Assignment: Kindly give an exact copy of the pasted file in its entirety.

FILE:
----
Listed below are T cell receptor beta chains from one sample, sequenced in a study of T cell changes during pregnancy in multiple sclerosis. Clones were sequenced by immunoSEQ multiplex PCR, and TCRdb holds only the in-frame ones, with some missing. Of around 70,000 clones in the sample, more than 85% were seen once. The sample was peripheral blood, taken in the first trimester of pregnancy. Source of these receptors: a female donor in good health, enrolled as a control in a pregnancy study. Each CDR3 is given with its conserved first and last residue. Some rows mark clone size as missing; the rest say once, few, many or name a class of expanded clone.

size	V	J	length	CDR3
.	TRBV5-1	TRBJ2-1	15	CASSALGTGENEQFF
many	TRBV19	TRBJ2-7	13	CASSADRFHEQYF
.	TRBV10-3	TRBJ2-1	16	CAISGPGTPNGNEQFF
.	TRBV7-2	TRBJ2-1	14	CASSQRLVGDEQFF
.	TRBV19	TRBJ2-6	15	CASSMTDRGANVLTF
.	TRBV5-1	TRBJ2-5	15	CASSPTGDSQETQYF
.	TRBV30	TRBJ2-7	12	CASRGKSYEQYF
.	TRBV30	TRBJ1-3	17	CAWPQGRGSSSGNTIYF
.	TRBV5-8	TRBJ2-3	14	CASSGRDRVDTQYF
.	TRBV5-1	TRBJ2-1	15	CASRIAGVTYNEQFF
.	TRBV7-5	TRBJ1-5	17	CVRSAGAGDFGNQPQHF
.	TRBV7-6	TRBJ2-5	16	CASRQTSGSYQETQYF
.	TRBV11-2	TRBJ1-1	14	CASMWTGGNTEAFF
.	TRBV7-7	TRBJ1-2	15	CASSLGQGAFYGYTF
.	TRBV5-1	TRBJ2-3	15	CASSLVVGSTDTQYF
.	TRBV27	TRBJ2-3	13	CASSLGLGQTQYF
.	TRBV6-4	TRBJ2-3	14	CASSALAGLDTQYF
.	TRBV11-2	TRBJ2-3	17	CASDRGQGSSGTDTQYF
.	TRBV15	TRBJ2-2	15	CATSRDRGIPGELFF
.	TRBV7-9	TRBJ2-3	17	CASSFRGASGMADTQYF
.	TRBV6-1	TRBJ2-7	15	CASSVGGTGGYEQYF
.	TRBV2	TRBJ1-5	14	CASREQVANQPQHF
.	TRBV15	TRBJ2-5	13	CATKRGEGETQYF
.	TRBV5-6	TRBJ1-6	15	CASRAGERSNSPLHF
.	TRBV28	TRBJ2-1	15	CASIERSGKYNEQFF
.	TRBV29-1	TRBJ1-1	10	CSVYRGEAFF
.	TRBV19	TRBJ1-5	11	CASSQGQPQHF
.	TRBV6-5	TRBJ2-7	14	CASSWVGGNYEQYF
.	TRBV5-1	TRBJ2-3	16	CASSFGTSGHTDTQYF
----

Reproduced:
Listed below are T cell receptor beta chains from one sample, sequenced in a study of T cell changes during pregnancy in multiple sclerosis. Clones were sequenced by immunoSEQ multiplex PCR, and TCRdb holds only the in-frame ones, with some missing. Of around 70,000 clones in the sample, more than 85% were seen once. The sample was peripheral blood, taken in the first trimester of pregnancy. Source of these receptors: a female donor in good health, enrolled as a control in a pregnancy study. Each CDR3 is given with its conserved first and last residue. Some rows mark clone size as missing; the rest say once, few, many or name a class of expanded clone.

size	V	J	length	CDR3
.	TRBV5-1	TRBJ2-1	15	CASSALGTGENEQFF
many	TRBV19	TRBJ2-7	13	CASSADRFHEQYF
.	TRBV10-3	TRBJ2-1	16	CAISGPGTPNGNEQFF
.	TRBV7-2	TRBJ2-1	14	CASSQRLVGDEQFF
.	TRBV19	TRBJ2-6	15	CASSMTDRGANVLTF
.	TRBV5-1	TRBJ2-5	15	CASSPTGDSQETQYF
.	TRBV30	TRBJ2-7	12	CASRGKSYEQYF
.	TRBV30	TRBJ1-3	17	CAWPQGRGSSSGNTIYF
.	TRBV5-8	TRBJ2-3	14	CASSGRDRVDTQYF
.	TRBV5-1	TRBJ2-1	15	CASRIAGVTYNEQFF
.	TRBV7-5	TRBJ1-5	17	CVRSAGAGDFGNQPQHF
.	TRBV7-6	TRBJ2-5	16	CASRQTSGSYQETQYF
.	TRBV11-2	TRBJ1-1	14	CASMWTGGNTEAFF
.	TRBV7-7	TRBJ1-2	15	CASSLGQGAFYGYTF
.	TRBV5-1	TRBJ2-3	15	CASSLVVGSTDTQYF
.	TRBV27	TRBJ2-3	13	CASSLGLGQTQYF
.	TRBV6-4	TRBJ2-3	14	CASSALAGLDTQYF
.	TRBV11-2	TRBJ2-3	17	CASDRGQGSSGTDTQYF
.	TRBV15	TRBJ2-2	15	CATSRDRGIPGELFF
.	TRBV7-9	TRBJ2-3	17	CASSFRGASGMADTQYF
.	TRBV6-1	TRBJ2-7	15	CASSVGGTGGYEQYF
.	TRBV2	TRBJ1-5	14	CASREQVANQPQHF
.	TRBV15	TRBJ2-5	13	CATKRGEGETQYF
.	TRBV5-6	TRBJ1-6	15	CASRAGERSNSPLHF
.	TRBV28	TRBJ2-1	15	CASIERSGKYNEQFF
.	TRBV29-1	TRBJ1-1	10	CSVYRGEAFF
.	TRBV19	TRBJ1-5	11	CASSQGQPQHF
.	TRBV6-5	TRBJ2-7	14	CASSWVGGNYEQYF
.	TRBV5-1	TRBJ2-3	16	CASSFGTSGHTDTQYF